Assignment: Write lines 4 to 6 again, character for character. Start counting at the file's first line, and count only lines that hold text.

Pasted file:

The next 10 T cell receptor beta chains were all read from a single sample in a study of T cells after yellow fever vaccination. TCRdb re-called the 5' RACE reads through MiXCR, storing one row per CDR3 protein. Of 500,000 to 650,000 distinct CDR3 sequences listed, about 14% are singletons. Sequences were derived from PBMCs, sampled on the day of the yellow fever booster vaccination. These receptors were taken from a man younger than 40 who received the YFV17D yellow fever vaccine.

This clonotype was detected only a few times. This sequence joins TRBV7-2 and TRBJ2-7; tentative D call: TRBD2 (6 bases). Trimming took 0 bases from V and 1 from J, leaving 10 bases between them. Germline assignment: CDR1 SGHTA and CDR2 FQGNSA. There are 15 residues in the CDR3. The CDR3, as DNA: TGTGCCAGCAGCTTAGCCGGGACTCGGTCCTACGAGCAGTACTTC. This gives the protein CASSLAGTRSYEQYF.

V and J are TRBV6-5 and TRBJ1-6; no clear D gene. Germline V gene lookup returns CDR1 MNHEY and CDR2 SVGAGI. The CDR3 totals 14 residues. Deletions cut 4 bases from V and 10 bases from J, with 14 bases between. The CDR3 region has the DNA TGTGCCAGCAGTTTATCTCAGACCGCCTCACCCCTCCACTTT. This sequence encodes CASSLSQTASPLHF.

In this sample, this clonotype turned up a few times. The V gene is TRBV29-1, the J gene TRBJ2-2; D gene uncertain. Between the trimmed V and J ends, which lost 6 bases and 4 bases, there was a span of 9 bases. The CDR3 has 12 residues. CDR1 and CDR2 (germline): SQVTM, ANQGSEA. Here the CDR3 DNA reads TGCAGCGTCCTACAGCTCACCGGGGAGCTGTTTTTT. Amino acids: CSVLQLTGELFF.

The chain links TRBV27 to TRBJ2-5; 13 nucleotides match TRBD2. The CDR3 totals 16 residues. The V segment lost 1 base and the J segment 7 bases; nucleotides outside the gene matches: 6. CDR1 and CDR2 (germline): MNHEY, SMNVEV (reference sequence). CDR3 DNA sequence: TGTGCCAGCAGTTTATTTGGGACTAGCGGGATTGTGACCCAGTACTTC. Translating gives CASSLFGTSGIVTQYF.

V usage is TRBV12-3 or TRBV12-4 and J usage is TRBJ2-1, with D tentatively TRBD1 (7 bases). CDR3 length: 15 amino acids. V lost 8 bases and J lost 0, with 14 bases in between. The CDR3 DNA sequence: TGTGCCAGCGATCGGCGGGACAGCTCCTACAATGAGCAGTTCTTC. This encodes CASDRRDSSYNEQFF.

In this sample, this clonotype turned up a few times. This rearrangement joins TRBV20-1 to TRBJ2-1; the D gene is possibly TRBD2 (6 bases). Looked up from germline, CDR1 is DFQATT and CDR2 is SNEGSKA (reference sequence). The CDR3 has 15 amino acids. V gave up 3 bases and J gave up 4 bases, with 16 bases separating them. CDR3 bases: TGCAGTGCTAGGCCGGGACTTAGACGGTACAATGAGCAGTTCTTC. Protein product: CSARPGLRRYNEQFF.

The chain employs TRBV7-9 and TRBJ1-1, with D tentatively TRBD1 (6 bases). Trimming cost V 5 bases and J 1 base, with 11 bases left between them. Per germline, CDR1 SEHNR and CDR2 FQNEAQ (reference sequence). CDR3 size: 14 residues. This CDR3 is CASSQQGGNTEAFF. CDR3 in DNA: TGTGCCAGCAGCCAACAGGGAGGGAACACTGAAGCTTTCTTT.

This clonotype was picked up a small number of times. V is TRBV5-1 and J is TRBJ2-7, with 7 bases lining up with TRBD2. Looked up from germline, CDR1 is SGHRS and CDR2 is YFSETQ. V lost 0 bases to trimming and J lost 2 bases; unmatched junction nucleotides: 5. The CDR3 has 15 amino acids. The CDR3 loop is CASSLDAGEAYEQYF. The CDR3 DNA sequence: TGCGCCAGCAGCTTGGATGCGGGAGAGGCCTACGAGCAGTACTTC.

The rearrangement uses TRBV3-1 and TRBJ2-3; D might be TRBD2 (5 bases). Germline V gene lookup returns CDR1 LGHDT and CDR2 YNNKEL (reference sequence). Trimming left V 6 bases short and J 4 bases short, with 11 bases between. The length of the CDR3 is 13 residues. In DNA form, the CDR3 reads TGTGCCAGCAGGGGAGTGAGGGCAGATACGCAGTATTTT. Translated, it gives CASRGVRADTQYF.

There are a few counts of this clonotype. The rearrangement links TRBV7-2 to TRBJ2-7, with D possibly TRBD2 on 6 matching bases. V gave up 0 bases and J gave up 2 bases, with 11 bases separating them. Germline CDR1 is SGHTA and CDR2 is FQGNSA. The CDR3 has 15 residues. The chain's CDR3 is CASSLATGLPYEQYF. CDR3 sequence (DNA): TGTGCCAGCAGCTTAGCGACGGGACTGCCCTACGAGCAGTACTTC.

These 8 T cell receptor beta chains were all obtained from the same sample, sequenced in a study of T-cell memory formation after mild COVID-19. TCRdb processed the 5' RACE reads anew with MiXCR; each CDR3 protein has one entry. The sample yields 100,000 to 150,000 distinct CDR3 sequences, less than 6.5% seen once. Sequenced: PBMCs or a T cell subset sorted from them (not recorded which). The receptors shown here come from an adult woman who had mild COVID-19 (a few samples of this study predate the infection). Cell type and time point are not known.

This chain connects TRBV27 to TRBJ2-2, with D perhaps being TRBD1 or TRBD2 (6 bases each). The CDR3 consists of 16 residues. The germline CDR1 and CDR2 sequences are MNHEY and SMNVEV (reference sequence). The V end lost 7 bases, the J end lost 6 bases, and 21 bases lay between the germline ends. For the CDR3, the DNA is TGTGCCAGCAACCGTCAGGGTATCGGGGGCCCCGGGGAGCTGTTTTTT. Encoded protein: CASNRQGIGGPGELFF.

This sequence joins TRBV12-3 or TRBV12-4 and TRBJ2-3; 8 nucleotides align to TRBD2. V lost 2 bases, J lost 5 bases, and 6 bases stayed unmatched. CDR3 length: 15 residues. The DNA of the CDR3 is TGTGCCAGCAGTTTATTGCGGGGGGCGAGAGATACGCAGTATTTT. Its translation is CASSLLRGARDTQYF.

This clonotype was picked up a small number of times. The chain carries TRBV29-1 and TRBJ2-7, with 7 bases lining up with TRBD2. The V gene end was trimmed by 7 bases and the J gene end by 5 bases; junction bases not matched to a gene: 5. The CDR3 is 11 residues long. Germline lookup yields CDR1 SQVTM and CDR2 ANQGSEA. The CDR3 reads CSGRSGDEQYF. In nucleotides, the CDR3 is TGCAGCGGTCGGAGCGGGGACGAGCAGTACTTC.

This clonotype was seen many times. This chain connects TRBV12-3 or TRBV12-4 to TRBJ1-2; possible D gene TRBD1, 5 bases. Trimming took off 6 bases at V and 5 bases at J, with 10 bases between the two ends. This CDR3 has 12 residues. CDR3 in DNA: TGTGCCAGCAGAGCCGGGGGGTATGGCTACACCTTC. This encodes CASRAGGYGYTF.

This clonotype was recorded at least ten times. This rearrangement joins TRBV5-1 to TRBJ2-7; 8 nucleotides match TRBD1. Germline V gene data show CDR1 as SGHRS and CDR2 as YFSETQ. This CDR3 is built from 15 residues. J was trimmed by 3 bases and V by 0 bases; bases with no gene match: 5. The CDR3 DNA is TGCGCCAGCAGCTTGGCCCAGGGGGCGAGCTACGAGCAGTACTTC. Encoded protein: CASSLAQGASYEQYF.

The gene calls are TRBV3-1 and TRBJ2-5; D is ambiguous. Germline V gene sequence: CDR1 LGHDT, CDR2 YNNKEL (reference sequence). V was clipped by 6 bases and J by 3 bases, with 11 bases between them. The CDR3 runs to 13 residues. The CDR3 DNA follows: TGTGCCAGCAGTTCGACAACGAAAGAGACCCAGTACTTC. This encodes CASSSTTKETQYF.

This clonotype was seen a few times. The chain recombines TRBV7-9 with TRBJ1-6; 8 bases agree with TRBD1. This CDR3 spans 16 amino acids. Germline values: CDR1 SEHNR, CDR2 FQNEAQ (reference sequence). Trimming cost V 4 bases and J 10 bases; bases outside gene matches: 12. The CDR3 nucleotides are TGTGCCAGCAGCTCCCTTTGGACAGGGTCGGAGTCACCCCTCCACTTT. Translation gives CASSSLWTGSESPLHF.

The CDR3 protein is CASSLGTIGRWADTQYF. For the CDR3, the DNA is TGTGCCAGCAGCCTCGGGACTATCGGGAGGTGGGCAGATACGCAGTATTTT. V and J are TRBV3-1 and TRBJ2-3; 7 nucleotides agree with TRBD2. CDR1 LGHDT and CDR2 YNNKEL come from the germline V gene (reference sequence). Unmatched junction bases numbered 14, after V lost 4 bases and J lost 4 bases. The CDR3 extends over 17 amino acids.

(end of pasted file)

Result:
In this sample, this clonotype turned up a few times. The V gene is TRBV29-1, the J gene TRBJ2-2; D gene uncertain. Between the trimmed V and J ends, which lost 6 bases and 4 bases, there was a span of 9 bases. The CDR3 has 12 residues. CDR1 and CDR2 (germline): SQVTM, ANQGSEA. Here the CDR3 DNA reads TGCAGCGTCCTACAGCTCACCGGGGAGCTGTTTTTT. Amino acids: CSVLQLTGELFF.

The chain links TRBV27 to TRBJ2-5; 13 nucleotides match TRBD2. The CDR3 totals 16 residues. The V segment lost 1 base and the J segment 7 bases; nucleotides outside the gene matches: 6. CDR1 and CDR2 (germline): MNHEY, SMNVEV (reference sequence). CDR3 DNA sequence: TGTGCCAGCAGTTTATTTGGGACTAGCGGGATTGTGACCCAGTACTTC. Translating gives CASSLFGTSGIVTQYF.

V usage is TRBV12-3 or TRBV12-4 and J usage is TRBJ2-1, with D tentatively TRBD1 (7 bases). CDR3 length: 15 amino acids. V lost 8 bases and J lost 0, with 14 bases in between. The CDR3 DNA sequence: TGTGCCAGCGATCGGCGGGACAGCTCCTACAATGAGCAGTTCTTC. This encodes CASDRRDSSYNEQFF.